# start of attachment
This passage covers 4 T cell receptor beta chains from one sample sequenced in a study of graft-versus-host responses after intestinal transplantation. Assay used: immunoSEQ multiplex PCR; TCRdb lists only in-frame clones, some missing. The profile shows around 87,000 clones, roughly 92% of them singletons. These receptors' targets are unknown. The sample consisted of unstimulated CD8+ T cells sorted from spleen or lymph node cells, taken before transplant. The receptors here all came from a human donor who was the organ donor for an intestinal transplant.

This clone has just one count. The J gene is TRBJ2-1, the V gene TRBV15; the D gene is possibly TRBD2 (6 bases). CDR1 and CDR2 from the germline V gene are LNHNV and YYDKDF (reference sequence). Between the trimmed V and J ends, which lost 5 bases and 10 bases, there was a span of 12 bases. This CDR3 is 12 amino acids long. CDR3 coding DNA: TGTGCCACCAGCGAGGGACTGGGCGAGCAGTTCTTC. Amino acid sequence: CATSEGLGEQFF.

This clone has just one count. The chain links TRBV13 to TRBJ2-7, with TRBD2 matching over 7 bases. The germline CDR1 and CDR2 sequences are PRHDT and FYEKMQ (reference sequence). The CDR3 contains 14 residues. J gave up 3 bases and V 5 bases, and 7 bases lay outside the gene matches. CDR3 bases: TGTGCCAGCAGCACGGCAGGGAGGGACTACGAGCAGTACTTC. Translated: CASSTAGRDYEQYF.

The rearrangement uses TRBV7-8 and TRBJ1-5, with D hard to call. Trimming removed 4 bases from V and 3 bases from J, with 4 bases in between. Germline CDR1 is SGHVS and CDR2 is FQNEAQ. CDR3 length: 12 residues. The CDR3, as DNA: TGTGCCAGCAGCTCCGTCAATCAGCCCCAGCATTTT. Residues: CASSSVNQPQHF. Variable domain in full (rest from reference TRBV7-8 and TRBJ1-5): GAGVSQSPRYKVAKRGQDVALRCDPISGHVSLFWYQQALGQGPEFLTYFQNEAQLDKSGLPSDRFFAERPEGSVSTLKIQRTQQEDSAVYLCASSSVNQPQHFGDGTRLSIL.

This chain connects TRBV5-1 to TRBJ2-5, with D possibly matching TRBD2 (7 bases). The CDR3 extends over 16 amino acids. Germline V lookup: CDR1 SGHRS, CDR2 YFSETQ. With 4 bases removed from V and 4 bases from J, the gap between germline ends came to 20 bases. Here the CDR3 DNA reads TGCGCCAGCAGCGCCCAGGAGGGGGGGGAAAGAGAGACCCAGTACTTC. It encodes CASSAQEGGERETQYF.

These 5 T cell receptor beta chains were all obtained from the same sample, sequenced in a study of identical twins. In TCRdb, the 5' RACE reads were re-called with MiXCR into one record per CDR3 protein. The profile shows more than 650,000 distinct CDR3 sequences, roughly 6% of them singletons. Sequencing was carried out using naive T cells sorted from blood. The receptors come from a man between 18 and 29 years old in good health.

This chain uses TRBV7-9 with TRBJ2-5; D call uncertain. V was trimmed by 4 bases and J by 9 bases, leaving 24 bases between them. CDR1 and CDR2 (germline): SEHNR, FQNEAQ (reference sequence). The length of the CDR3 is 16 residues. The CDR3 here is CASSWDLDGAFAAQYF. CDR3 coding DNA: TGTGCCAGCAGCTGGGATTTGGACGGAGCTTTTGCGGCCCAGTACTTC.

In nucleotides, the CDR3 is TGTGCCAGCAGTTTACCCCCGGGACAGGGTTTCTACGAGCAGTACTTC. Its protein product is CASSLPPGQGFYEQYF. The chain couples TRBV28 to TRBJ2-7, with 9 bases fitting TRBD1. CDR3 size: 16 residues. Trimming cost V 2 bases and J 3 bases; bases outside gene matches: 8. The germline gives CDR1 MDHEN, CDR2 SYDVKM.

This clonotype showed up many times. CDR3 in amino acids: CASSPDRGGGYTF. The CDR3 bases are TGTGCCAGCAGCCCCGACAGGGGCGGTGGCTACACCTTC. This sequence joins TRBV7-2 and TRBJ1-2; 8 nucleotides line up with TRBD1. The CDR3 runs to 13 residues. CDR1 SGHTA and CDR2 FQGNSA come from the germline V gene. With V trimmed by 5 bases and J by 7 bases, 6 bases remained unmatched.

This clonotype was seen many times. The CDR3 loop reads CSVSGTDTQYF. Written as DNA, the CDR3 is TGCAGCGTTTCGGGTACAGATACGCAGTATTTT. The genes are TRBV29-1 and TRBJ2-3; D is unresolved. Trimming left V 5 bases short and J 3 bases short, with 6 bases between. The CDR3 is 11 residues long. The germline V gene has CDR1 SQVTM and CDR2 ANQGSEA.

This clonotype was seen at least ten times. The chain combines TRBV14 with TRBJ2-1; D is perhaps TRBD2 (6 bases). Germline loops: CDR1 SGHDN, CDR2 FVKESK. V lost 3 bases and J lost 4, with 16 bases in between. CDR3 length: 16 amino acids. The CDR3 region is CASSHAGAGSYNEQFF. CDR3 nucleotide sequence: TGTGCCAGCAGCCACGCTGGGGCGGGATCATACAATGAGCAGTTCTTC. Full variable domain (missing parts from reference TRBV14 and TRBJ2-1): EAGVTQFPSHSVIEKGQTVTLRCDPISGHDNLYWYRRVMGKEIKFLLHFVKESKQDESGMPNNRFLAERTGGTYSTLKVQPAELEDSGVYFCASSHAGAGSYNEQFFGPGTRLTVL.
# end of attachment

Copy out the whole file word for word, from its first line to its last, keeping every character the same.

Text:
This passage covers 4 T cell receptor beta chains from one sample sequenced in a study of graft-versus-host responses after intestinal transplantation. Assay used: immunoSEQ multiplex PCR; TCRdb lists only in-frame clones, some missing. The profile shows around 87,000 clones, roughly 92% of them singletons. These receptors' targets are unknown. The sample consisted of unstimulated CD8+ T cells sorted from spleen or lymph node cells, taken before transplant. The receptors here all came from a human donor who was the organ donor for an intestinal transplant.

This clone has just one count. The J gene is TRBJ2-1, the V gene TRBV15; the D gene is possibly TRBD2 (6 bases). CDR1 and CDR2 from the germline V gene are LNHNV and YYDKDF (reference sequence). Between the trimmed V and J ends, which lost 5 bases and 10 bases, there was a span of 12 bases. This CDR3 is 12 amino acids long. CDR3 coding DNA: TGTGCCACCAGCGAGGGACTGGGCGAGCAGTTCTTC. Amino acid sequence: CATSEGLGEQFF.

This clone has just one count. The chain links TRBV13 to TRBJ2-7, with TRBD2 matching over 7 bases. The germline CDR1 and CDR2 sequences are PRHDT and FYEKMQ (reference sequence). The CDR3 contains 14 residues. J gave up 3 bases and V 5 bases, and 7 bases lay outside the gene matches. CDR3 bases: TGTGCCAGCAGCACGGCAGGGAGGGACTACGAGCAGTACTTC. Translated: CASSTAGRDYEQYF.

The rearrangement uses TRBV7-8 and TRBJ1-5, with D hard to call. Trimming removed 4 bases from V and 3 bases from J, with 4 bases in between. Germline CDR1 is SGHVS and CDR2 is FQNEAQ. CDR3 length: 12 residues. The CDR3, as DNA: TGTGCCAGCAGCTCCGTCAATCAGCCCCAGCATTTT. Residues: CASSSVNQPQHF. Variable domain in full (rest from reference TRBV7-8 and TRBJ1-5): GAGVSQSPRYKVAKRGQDVALRCDPISGHVSLFWYQQALGQGPEFLTYFQNEAQLDKSGLPSDRFFAERPEGSVSTLKIQRTQQEDSAVYLCASSSVNQPQHFGDGTRLSIL.

This chain connects TRBV5-1 to TRBJ2-5, with D possibly matching TRBD2 (7 bases). The CDR3 extends over 16 amino acids. Germline V lookup: CDR1 SGHRS, CDR2 YFSETQ. With 4 bases removed from V and 4 bases from J, the gap between germline ends came to 20 bases. Here the CDR3 DNA reads TGCGCCAGCAGCGCCCAGGAGGGGGGGGAAAGAGAGACCCAGTACTTC. It encodes CASSAQEGGERETQYF.

These 5 T cell receptor beta chains were all obtained from the same sample, sequenced in a study of identical twins. In TCRdb, the 5' RACE reads were re-called with MiXCR into one record per CDR3 protein. The profile shows more than 650,000 distinct CDR3 sequences, roughly 6% of them singletons. Sequencing was carried out using naive T cells sorted from blood. The receptors come from a man between 18 and 29 years old in good health.

This chain uses TRBV7-9 with TRBJ2-5; D call uncertain. V was trimmed by 4 bases and J by 9 bases, leaving 24 bases between them. CDR1 and CDR2 (germline): SEHNR, FQNEAQ (reference sequence). The length of the CDR3 is 16 residues. The CDR3 here is CASSWDLDGAFAAQYF. CDR3 coding DNA: TGTGCCAGCAGCTGGGATTTGGACGGAGCTTTTGCGGCCCAGTACTTC.

In nucleotides, the CDR3 is TGTGCCAGCAGTTTACCCCCGGGACAGGGTTTCTACGAGCAGTACTTC. Its protein product is CASSLPPGQGFYEQYF. The chain couples TRBV28 to TRBJ2-7, with 9 bases fitting TRBD1. CDR3 size: 16 residues. Trimming cost V 2 bases and J 3 bases; bases outside gene matches: 8. The germline gives CDR1 MDHEN, CDR2 SYDVKM.

This clonotype showed up many times. CDR3 in amino acids: CASSPDRGGGYTF. The CDR3 bases are TGTGCCAGCAGCCCCGACAGGGGCGGTGGCTACACCTTC. This sequence joins TRBV7-2 and TRBJ1-2; 8 nucleotides line up with TRBD1. The CDR3 runs to 13 residues. CDR1 SGHTA and CDR2 FQGNSA come from the germline V gene. With V trimmed by 5 bases and J by 7 bases, 6 bases remained unmatched.

This clonotype was seen many times. The CDR3 loop reads CSVSGTDTQYF. Written as DNA, the CDR3 is TGCAGCGTTTCGGGTACAGATACGCAGTATTTT. The genes are TRBV29-1 and TRBJ2-3; D is unresolved. Trimming left V 5 bases short and J 3 bases short, with 6 bases between. The CDR3 is 11 residues long. The germline V gene has CDR1 SQVTM and CDR2 ANQGSEA.

This clonotype was seen at least ten times. The chain combines TRBV14 with TRBJ2-1; D is perhaps TRBD2 (6 bases). Germline loops: CDR1 SGHDN, CDR2 FVKESK. V lost 3 bases and J lost 4, with 16 bases in between. CDR3 length: 16 amino acids. The CDR3 region is CASSHAGAGSYNEQFF. CDR3 nucleotide sequence: TGTGCCAGCAGCCACGCTGGGGCGGGATCATACAATGAGCAGTTCTTC. Full variable domain (missing parts from reference TRBV14 and TRBJ2-1): EAGVTQFPSHSVIEKGQTVTLRCDPISGHDNLYWYRRVMGKEIKFLLHFVKESKQDESGMPNNRFLAERTGGTYSTLKVQPAELEDSGVYFCASSHAGAGSYNEQFFGPGTRLTVL.